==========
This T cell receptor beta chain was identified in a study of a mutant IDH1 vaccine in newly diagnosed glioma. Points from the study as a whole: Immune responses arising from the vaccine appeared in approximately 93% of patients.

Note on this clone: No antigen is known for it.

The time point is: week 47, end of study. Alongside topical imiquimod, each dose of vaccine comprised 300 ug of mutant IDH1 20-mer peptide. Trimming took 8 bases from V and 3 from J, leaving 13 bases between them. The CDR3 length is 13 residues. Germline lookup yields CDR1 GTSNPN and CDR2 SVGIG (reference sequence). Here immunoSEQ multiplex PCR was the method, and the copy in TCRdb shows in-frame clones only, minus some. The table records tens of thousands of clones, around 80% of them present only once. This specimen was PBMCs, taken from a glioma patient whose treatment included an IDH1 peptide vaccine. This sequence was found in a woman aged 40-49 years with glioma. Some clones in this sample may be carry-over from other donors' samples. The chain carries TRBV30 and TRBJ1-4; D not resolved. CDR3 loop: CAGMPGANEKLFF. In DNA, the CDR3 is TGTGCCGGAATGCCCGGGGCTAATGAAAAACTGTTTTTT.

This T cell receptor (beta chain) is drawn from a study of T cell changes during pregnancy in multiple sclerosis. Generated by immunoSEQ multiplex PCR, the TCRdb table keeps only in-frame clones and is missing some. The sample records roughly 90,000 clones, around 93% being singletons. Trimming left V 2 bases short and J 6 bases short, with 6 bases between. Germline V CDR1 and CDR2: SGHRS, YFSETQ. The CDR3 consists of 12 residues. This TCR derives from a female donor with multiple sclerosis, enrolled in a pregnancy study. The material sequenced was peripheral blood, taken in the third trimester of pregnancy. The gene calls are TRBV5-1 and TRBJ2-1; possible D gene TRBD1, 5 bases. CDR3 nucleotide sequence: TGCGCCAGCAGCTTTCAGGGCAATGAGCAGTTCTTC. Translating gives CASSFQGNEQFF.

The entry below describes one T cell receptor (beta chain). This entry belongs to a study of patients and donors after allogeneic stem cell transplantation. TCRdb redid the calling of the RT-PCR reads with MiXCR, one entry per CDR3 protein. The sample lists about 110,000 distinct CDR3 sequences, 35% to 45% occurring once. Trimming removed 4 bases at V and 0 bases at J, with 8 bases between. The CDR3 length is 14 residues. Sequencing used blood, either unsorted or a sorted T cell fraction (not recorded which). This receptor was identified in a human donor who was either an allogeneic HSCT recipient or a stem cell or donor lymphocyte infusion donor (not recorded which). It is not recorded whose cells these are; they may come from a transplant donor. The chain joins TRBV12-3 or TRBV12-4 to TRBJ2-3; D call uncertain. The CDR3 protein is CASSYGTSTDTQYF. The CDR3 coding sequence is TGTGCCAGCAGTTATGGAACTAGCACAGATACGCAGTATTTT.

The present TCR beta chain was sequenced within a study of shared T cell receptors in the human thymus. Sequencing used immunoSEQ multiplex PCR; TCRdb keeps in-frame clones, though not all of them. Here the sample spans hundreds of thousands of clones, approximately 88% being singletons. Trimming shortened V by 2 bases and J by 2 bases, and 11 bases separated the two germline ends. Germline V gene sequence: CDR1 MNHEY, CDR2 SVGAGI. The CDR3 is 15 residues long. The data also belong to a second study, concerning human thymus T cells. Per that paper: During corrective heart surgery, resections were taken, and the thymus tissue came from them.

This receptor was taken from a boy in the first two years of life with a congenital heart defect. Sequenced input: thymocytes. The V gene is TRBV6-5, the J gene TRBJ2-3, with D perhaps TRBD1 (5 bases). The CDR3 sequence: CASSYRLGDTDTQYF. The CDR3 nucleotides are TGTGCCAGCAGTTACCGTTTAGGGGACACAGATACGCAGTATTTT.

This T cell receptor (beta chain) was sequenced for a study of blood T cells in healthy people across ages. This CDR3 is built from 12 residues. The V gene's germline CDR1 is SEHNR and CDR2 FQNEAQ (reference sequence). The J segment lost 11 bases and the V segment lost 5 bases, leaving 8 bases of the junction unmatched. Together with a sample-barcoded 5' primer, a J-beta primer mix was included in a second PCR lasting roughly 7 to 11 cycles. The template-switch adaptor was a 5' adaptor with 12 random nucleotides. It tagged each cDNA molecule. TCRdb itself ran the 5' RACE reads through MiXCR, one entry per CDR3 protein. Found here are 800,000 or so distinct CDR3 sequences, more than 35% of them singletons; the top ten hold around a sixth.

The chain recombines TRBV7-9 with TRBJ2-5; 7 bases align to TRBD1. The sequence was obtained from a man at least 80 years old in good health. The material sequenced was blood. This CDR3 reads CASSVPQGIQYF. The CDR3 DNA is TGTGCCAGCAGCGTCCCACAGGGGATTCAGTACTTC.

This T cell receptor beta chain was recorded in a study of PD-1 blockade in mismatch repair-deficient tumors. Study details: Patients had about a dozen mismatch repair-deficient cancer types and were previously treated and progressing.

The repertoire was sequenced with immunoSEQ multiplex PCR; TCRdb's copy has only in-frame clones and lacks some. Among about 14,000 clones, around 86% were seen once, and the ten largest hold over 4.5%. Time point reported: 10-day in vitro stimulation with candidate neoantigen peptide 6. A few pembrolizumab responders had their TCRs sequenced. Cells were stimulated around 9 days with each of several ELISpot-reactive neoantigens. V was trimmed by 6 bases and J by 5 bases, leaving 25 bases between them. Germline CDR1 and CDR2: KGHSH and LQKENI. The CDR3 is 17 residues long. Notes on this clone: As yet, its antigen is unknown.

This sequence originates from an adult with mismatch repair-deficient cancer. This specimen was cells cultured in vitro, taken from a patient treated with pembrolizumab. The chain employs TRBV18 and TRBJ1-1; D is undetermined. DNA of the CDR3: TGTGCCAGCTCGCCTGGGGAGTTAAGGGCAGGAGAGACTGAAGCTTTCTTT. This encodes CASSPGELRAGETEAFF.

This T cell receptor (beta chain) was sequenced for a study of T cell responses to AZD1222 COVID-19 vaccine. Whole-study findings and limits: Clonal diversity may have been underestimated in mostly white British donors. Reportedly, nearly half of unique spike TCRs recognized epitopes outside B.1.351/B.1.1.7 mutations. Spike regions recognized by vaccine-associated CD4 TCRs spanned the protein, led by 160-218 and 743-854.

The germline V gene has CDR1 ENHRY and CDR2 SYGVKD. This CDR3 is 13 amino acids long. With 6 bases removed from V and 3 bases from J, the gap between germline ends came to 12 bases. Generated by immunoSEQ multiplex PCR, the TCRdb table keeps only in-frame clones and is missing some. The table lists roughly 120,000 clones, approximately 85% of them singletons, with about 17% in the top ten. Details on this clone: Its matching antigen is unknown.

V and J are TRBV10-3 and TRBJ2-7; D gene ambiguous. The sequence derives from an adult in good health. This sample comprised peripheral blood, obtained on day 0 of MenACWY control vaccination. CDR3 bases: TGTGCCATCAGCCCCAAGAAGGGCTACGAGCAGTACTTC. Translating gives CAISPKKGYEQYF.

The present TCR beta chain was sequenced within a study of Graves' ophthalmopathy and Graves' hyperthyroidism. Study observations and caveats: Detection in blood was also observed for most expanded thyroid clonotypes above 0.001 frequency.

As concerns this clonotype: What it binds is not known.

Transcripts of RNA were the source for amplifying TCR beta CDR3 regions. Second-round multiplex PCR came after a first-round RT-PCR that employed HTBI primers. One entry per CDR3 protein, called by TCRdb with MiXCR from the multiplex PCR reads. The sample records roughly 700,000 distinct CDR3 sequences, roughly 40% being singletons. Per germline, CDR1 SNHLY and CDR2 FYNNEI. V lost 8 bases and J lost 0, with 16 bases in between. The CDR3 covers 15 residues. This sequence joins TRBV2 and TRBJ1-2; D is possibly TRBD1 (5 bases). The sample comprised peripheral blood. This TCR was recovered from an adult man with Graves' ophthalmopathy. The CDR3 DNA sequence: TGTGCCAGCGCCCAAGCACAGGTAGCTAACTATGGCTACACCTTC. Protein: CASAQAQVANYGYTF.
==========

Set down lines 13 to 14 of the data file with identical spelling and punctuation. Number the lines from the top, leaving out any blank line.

This T cell receptor (beta chain) was sequenced for a study of T cell responses to AZD1222 COVID-19 vaccine. Whole-study findings and limits: Clonal diversity may have been underestimated in mostly white British donors. Reportedly, nearly half of unique spike TCRs recognized epitopes outside B.1.351/B.1.1.7 mutations. Spike regions recognized by vaccine-associated CD4 TCRs spanned the protein, led by 160-218 and 743-854.

The germline V gene has CDR1 ENHRY and CDR2 SYGVKD. This CDR3 is 13 amino acids long. With 6 bases removed from V and 3 bases from J, the gap between germline ends came to 12 bases. Generated by immunoSEQ multiplex PCR, the TCRdb table keeps only in-frame clones and is missing some. The table lists roughly 120,000 clones, approximately 85% of them singletons, with about 17% in the top ten. Details on this clone: Its matching antigen is unknown.